I make a motion to ban cosutmes from City Hall.
  • I make a motion to ban cosutmes from City Hall.
There is nowhere to sit in city hall. Blame the environmentalists. Over 150 people wearing blue "Ban the Bag" shirts are packed into city council's chambers, turned out by a coalition of green groups who are trying to get Portland, and then the state, to ban single-use plastic bags from grocery stores and corner shops. Of course, Portlanders had strong incentives to join Ban the Bag's camp outside city hall this morning: Free Tiny's coffee and VooDoo donuts.

After hearing testimony from the Ban the Bag activists, Mayor Adams received a standing ovation when he closed the session with the promise, "By the end of the week, we will have a draft of our ordinance out that will ban single-use grocery bags."

Though banning the bag got big support at council, ridding the city of grocery bags is clearly going to be an uphill battle. That's why enviros are laying in the troops now: Council isn't even voting on a plastic bag ban anytime soon, but the green groups want to show strong support for a controversial issue.

Without good organizing on the Ban the Bag side, Portland could repeat what happened in Seattle last year. Our sister city approved a 20-cent fee on plastic bags but after heavy outreach by the American Chemistry Council (which represents plastic bag manufacturers), the voters repealed the "bag tax."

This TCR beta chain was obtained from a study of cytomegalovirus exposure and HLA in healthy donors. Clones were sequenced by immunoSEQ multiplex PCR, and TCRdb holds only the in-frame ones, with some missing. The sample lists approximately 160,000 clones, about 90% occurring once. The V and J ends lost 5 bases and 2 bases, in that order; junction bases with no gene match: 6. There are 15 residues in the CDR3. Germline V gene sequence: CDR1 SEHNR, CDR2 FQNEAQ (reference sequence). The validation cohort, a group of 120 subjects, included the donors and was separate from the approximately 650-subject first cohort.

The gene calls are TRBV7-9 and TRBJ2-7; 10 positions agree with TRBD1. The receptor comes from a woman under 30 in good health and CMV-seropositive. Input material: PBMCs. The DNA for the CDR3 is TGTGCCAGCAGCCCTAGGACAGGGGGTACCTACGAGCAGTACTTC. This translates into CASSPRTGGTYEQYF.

Tim Chestek of the American Chemistry Council says his group will certainly fight a bag ban in Portland, too. They say that cities should focus on promoting bag recycling programs rather than banning plastic bags altogether. "You won't get an argument from us that our product shouldn't be littered," says Chestek.

That's the problem with plastic bags: They make up a huge amount of our trash, comprising a whopping 12 percent of marine debris. "Our ocean's becoming a toxic soup of plastic, it's killing a million sea birds a year," says Brock Howell of Environment Oregon. Howell says about 40 jurisdictions nationwide either ban or tax plastic bags, so Portland's wouldn't be anything new, but it would be one of the biggest cities so far to take the anti-plastic plunge.

Environment Oregon is pursuing a statewide ban on retail outlets using the single-use bags. The Department of Environmental Quality would likely be in charge of enforcing the law in stores.

Some stores in Portland have already voluntary taken paper's side in the paper vs. plastic question. You won't find plastic bags at New Seasons or Whole Foods and they pass along a five to ten cent paper bag fee along to customers who don't bring their own.